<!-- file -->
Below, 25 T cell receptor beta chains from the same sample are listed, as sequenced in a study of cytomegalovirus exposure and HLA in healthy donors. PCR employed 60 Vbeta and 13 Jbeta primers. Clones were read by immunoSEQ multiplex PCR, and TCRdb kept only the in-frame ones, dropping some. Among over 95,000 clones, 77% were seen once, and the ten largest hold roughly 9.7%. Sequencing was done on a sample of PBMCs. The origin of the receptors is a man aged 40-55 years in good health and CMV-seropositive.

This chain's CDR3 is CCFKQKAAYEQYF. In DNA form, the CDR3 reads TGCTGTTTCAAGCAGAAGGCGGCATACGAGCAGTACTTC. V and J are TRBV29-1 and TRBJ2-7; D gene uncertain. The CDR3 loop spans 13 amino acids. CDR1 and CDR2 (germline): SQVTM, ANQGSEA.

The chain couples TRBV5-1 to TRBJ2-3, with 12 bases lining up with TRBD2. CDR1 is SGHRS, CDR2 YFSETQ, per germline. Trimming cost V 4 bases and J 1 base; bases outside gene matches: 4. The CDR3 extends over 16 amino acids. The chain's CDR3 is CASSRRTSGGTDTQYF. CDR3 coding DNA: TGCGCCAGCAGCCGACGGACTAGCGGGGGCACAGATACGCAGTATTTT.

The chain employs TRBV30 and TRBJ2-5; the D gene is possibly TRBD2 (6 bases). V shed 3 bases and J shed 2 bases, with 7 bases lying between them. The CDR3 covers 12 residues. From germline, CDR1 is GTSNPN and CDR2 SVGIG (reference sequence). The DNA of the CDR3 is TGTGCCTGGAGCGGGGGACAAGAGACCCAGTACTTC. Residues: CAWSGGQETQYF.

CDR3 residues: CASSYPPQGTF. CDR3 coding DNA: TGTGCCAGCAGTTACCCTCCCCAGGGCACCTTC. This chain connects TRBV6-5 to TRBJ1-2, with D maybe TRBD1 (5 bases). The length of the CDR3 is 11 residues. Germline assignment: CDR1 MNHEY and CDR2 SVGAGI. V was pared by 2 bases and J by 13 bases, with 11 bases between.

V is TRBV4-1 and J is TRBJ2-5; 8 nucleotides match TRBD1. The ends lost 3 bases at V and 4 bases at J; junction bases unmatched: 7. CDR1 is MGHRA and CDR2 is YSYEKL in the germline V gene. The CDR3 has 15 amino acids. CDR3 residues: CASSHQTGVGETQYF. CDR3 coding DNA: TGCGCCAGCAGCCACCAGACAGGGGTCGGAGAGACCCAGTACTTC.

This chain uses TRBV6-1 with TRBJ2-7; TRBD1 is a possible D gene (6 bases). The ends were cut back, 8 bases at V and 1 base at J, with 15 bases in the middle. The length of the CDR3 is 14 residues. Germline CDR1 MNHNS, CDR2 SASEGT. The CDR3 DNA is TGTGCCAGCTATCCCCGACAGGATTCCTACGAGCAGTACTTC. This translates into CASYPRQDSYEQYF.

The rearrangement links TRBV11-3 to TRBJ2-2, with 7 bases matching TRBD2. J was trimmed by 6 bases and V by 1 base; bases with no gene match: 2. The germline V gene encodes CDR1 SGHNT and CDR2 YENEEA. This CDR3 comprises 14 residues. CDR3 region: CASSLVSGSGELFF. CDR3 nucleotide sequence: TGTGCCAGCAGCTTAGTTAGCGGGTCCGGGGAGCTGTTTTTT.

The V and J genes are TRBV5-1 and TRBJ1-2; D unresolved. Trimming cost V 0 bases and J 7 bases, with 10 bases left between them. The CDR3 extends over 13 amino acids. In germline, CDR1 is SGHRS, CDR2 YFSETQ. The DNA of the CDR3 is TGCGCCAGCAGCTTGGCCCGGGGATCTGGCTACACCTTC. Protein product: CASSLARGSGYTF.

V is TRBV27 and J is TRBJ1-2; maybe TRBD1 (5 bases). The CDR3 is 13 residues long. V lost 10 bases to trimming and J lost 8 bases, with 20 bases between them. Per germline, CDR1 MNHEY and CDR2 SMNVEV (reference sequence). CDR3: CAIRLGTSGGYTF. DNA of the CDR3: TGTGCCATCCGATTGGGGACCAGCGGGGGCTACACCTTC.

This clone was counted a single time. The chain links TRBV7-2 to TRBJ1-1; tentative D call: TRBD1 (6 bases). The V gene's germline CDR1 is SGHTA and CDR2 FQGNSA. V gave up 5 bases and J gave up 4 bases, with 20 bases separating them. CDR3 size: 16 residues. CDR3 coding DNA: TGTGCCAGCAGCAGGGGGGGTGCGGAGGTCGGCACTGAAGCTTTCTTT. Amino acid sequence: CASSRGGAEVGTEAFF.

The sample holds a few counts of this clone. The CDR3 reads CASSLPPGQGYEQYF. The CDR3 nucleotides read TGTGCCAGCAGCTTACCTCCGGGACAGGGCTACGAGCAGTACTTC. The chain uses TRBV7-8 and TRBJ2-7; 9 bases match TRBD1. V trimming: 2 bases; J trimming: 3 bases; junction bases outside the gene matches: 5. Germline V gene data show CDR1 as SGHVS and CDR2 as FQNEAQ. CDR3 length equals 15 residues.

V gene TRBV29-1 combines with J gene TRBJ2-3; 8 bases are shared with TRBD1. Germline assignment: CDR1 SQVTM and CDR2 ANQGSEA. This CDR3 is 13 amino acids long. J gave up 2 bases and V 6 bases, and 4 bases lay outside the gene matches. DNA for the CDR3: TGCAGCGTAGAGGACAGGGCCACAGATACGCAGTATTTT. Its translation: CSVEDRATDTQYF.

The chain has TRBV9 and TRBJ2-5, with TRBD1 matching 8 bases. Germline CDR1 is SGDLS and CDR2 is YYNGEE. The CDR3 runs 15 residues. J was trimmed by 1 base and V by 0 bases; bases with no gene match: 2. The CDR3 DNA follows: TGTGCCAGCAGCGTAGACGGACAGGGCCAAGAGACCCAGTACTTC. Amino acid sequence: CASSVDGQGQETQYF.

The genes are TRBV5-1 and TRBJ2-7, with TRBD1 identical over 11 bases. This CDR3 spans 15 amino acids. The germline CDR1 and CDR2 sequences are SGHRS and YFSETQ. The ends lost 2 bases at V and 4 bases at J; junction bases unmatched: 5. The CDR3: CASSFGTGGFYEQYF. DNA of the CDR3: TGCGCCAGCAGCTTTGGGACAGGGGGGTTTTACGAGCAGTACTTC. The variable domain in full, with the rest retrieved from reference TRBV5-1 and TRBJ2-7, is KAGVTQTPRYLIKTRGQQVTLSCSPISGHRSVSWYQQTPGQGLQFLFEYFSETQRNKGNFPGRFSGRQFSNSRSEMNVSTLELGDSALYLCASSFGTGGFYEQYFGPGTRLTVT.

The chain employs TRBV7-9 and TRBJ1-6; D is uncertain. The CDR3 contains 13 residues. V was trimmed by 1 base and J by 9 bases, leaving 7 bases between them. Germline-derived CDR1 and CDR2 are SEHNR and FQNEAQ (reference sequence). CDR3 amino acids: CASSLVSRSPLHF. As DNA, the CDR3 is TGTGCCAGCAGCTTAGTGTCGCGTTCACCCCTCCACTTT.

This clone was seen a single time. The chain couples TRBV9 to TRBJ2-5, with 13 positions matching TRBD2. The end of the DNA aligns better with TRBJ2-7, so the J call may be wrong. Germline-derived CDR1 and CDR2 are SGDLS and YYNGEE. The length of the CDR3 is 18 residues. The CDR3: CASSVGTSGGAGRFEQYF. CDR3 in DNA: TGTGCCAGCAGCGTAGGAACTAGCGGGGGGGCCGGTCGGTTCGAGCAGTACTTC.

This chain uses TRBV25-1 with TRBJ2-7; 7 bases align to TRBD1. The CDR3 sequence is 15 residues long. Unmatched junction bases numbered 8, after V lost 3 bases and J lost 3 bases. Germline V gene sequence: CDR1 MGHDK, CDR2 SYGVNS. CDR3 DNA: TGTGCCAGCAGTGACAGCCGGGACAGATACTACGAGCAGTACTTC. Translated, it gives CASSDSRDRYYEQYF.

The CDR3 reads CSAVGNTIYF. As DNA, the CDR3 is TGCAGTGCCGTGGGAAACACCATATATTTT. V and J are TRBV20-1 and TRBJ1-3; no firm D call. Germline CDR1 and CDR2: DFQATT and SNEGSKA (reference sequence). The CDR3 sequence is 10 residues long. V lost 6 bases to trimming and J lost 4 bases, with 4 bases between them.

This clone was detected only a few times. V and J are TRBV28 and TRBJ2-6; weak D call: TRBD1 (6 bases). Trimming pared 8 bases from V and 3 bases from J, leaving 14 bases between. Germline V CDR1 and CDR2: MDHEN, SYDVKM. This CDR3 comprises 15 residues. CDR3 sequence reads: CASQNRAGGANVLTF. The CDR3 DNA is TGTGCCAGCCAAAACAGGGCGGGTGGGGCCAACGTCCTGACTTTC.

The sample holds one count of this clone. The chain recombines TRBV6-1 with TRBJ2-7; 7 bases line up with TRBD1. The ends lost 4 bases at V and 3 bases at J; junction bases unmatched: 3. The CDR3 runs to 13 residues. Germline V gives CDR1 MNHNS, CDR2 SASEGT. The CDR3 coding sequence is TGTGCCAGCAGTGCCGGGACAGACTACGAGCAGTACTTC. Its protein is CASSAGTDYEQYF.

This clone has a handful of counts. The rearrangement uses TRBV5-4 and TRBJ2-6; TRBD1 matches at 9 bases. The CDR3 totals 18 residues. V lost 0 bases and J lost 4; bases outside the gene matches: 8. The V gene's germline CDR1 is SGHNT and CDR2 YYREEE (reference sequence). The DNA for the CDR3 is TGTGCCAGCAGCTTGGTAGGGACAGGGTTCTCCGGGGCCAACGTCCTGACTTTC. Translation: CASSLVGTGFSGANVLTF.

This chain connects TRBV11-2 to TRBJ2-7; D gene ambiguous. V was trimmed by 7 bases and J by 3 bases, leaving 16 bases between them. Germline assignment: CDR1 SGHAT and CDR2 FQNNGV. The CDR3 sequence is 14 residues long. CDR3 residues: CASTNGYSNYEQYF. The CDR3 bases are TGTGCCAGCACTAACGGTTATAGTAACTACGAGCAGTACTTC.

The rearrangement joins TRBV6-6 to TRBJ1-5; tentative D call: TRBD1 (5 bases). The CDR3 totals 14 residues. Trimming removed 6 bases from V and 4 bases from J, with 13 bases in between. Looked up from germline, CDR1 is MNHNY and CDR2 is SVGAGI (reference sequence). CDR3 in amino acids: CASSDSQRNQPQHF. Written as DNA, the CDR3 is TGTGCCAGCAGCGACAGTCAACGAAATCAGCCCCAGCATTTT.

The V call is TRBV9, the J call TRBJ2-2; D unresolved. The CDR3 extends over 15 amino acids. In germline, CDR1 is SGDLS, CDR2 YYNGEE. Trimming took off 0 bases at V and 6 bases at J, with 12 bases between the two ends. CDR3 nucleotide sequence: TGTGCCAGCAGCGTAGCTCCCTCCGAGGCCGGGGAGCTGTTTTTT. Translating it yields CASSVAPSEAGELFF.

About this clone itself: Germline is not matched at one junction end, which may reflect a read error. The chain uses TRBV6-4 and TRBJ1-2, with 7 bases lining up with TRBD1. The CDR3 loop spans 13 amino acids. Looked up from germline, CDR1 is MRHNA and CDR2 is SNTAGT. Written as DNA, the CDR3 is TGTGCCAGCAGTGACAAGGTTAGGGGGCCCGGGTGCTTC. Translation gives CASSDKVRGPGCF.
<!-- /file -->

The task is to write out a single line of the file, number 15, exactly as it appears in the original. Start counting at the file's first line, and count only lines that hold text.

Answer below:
The genes are TRBV5-1 and TRBJ2-7, with TRBD1 identical over 11 bases. This CDR3 spans 15 amino acids. The germline CDR1 and CDR2 sequences are SGHRS and YFSETQ. The ends lost 2 bases at V and 4 bases at J; junction bases unmatched: 5. The CDR3: CASSFGTGGFYEQYF. DNA of the CDR3: TGCGCCAGCAGCTTTGGGACAGGGGGGTTTTACGAGCAGTACTTC. The variable domain in full, with the rest retrieved from reference TRBV5-1 and TRBJ2-7, is KAGVTQTPRYLIKTRGQQVTLSCSPISGHRSVSWYQQTPGQGLQFLFEYFSETQRNKGNFPGRFSGRQFSNSRSEMNVSTLELGDSALYLCASSFGTGGFYEQYFGPGTRLTVT.